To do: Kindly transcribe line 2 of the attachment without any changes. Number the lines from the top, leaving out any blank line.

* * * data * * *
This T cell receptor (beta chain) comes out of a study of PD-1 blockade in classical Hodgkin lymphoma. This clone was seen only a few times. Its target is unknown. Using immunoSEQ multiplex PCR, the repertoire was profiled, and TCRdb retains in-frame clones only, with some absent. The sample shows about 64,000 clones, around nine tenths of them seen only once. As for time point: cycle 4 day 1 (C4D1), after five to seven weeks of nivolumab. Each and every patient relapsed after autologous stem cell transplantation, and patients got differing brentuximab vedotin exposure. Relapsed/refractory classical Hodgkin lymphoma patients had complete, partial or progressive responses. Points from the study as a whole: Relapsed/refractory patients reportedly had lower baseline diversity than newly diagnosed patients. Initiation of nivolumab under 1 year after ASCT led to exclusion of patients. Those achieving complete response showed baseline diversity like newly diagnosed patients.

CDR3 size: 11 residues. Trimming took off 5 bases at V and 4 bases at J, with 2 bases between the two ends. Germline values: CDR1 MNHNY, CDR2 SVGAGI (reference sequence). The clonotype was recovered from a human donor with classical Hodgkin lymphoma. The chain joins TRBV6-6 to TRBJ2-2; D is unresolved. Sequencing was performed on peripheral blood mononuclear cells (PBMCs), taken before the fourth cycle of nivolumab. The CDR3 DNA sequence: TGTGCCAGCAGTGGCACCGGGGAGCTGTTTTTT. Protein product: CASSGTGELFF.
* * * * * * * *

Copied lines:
CDR3 size: 11 residues. Trimming took off 5 bases at V and 4 bases at J, with 2 bases between the two ends. Germline values: CDR1 MNHNY, CDR2 SVGAGI (reference sequence). The clonotype was recovered from a human donor with classical Hodgkin lymphoma. The chain joins TRBV6-6 to TRBJ2-2; D is unresolved. Sequencing was performed on peripheral blood mononuclear cells (PBMCs), taken before the fourth cycle of nivolumab. The CDR3 DNA sequence: TGTGCCAGCAGTGGCACCGGGGAGCTGTTTTTT. Protein product: CASSGTGELFF.